There is increasing demand for renewable energy and the use of biodiesel in traffic is a major option when implying this increment. We investigated the toxicological activities of particulate emissions from a nonroad diesel engine, operated with conventional diesel fuel (EN590), and two biodiesels: rapeseed methyl ester (RME) and hydrotreated fresh vegetable oil (HVO). The engine was operated with all fuels either with or without catalyst (DOC/POC). The particulate matter (PM1) samples were collected from the dilution tunnel with a high-volume cascade impactor (HVCI). These samples were characterized for ions, elements, and polycyclic aromatic hydrocarbon (PAH) compounds. Mouse RAW264.7 macrophages were exposed to the PM samples for 24 h. Inflammatory mediators, (TNF-α and MIP-2), cytotoxicity, genotoxicity, and oxidative stress (reactive oxygen species [ROS]) were measured. All the samples displayed mostly dose-dependent toxicological activity. EN590 and HVO emission particles had larger inflammatory responses than RME-derived particles. The catalyst somewhat increased the responses per the same mass unit. There were no substantial differences in the cytotoxic responses between the fuels or catalyst use. Genotoxic responses by all the particulate samples were at same level, except weaker for the RME sample with catalyst. Unlike other samples, EN590-derived particles did not significantly increase ROS production. Catalyst increased the oxidative potential of the EN590 and HVO-derived particles, but decreased that with RME. Overall, the use of biodiesel fuels and catalyst decreased the particulate mass emissions compared with the EN590 fuel. Similar studies with different types of diesel engines are needed to assess the potential benefits from biofuel use in engines with modern technologies.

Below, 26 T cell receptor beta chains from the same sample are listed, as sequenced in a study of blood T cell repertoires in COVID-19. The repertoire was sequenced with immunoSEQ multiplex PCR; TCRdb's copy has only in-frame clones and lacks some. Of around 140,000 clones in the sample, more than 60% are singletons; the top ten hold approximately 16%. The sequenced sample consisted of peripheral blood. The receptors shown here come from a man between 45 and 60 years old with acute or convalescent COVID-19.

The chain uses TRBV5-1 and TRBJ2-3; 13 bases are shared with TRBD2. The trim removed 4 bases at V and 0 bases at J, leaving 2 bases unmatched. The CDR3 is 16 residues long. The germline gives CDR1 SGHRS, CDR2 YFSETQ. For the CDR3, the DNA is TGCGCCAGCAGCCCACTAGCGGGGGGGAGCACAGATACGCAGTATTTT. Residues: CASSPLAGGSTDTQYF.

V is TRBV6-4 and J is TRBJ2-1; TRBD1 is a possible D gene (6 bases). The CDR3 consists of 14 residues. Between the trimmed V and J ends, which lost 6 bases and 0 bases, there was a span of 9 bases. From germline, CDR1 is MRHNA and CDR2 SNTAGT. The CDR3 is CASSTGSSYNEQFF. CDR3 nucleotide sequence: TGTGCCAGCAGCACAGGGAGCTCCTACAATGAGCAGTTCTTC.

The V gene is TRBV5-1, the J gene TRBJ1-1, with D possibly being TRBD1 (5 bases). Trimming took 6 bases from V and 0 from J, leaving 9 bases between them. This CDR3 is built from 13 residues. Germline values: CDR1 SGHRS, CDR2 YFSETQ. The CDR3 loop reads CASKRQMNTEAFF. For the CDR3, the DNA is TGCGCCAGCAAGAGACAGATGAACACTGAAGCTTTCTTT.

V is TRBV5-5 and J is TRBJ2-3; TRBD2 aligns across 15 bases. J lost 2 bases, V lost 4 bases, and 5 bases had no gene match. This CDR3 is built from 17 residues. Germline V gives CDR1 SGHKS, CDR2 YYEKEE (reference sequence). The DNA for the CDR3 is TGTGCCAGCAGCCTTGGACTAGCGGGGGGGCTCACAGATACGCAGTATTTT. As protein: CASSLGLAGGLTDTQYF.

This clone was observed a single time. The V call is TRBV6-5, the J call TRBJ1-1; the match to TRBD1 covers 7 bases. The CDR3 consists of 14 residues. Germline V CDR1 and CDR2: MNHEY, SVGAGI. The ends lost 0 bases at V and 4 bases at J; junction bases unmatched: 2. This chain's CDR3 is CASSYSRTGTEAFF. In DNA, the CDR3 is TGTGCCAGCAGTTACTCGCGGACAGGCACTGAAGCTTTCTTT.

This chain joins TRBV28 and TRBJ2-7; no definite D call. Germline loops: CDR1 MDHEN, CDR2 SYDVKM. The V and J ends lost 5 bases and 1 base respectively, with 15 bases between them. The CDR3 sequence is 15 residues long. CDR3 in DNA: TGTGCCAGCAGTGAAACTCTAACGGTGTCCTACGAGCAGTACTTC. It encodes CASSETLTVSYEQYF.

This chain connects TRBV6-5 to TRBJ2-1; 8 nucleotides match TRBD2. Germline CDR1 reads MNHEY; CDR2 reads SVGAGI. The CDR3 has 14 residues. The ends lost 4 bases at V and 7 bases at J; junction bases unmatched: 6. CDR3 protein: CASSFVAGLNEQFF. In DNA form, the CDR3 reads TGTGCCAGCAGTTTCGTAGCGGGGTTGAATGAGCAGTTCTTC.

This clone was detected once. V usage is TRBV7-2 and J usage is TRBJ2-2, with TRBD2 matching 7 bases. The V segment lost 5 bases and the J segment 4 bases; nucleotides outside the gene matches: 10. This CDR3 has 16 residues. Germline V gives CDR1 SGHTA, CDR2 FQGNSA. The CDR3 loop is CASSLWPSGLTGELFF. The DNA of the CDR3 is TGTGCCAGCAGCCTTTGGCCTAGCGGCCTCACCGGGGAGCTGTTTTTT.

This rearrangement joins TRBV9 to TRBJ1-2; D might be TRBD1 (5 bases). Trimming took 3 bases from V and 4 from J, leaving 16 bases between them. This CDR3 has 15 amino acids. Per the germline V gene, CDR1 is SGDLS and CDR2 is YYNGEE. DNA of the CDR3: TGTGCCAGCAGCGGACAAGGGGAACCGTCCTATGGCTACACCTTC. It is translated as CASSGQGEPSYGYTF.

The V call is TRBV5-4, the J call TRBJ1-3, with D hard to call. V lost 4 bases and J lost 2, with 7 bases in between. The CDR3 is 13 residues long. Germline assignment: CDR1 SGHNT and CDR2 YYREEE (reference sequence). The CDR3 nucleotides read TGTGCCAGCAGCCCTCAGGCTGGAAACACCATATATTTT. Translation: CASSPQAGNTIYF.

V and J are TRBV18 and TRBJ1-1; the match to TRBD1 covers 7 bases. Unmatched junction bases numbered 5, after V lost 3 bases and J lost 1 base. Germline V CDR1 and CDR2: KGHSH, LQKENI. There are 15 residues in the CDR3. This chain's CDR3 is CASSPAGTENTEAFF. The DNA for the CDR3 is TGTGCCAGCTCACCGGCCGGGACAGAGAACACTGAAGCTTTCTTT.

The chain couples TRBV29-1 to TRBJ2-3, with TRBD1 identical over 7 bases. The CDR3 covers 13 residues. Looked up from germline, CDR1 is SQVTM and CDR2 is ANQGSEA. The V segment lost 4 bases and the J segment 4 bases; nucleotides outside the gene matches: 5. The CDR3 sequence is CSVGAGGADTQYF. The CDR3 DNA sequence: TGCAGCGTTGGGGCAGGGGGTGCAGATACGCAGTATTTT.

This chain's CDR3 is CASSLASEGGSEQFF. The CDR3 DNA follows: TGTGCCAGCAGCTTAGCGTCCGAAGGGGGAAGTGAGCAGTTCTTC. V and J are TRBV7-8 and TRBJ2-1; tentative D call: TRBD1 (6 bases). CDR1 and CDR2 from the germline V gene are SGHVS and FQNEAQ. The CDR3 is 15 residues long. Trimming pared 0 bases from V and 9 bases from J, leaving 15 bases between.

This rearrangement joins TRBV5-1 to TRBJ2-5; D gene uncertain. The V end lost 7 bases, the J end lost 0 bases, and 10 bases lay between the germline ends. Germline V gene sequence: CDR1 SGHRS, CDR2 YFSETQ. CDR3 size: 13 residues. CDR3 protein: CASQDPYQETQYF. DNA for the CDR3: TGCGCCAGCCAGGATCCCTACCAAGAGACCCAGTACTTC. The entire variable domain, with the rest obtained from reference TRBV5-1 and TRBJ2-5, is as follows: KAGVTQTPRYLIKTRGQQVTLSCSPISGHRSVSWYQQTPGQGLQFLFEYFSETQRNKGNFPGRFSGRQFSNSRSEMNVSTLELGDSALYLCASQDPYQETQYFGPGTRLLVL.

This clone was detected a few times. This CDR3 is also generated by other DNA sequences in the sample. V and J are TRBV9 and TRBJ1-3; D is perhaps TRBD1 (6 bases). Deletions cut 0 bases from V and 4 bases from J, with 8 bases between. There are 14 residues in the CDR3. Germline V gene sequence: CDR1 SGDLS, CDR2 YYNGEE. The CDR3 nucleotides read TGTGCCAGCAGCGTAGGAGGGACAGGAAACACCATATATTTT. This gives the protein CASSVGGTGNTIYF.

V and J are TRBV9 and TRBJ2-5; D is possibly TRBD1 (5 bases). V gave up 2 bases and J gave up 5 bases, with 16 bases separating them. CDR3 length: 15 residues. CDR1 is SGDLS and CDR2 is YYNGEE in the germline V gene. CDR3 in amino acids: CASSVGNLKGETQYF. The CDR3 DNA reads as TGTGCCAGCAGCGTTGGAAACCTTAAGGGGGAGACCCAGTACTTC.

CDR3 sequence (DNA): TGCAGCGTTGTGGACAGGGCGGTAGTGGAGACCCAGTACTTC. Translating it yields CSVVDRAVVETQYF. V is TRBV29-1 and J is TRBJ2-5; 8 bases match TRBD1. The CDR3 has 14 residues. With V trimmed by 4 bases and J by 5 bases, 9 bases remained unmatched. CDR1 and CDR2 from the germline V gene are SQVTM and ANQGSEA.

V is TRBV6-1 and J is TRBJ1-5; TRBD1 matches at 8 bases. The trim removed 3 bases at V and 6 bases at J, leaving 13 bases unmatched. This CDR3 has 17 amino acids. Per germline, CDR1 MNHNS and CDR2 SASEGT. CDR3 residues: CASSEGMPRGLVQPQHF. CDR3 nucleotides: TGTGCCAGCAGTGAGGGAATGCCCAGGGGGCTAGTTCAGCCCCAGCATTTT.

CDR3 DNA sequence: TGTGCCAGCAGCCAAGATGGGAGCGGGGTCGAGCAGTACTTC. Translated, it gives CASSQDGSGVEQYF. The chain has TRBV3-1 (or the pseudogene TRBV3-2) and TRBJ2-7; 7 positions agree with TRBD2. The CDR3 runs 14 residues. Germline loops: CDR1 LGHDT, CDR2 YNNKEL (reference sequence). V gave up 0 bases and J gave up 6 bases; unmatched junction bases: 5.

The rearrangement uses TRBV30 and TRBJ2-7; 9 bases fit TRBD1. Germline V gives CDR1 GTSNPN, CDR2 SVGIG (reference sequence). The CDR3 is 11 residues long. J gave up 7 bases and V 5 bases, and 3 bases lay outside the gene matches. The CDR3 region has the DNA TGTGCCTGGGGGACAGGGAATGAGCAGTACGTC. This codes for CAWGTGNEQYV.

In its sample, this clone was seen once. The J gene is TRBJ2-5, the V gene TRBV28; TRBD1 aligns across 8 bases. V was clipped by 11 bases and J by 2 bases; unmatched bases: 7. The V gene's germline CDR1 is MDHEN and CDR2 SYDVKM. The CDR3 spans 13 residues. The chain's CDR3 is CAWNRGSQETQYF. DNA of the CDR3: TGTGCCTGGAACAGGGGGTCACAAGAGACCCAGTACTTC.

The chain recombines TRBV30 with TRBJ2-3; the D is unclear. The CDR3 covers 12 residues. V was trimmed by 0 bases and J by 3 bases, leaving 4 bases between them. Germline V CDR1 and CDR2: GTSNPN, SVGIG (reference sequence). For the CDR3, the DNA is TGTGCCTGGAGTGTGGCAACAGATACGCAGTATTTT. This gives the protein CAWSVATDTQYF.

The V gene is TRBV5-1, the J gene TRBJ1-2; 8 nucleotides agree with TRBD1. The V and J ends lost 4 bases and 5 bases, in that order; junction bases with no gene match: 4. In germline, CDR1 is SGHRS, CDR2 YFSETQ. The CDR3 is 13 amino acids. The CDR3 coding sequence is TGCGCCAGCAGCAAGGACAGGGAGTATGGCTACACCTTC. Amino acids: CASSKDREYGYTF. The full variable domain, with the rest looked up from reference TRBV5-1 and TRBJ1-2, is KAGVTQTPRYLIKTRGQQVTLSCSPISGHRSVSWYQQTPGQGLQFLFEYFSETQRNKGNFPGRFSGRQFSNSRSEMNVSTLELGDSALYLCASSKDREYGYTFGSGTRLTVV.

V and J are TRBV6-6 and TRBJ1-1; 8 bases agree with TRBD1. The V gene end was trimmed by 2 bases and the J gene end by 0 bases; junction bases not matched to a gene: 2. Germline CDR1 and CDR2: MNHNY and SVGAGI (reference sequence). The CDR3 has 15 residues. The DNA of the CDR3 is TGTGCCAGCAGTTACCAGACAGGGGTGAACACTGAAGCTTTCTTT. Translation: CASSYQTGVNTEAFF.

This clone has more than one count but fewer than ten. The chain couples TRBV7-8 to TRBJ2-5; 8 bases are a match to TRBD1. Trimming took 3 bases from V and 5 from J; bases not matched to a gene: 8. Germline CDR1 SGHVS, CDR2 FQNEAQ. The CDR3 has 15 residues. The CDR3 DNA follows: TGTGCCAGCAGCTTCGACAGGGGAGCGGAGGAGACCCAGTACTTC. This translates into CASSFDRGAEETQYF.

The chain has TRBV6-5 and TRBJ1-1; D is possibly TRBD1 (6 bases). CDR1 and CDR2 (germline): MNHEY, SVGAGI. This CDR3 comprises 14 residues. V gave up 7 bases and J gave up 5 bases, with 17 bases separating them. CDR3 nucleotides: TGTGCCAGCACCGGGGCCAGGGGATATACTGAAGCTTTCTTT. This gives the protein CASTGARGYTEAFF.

- in vitro
- PM emissions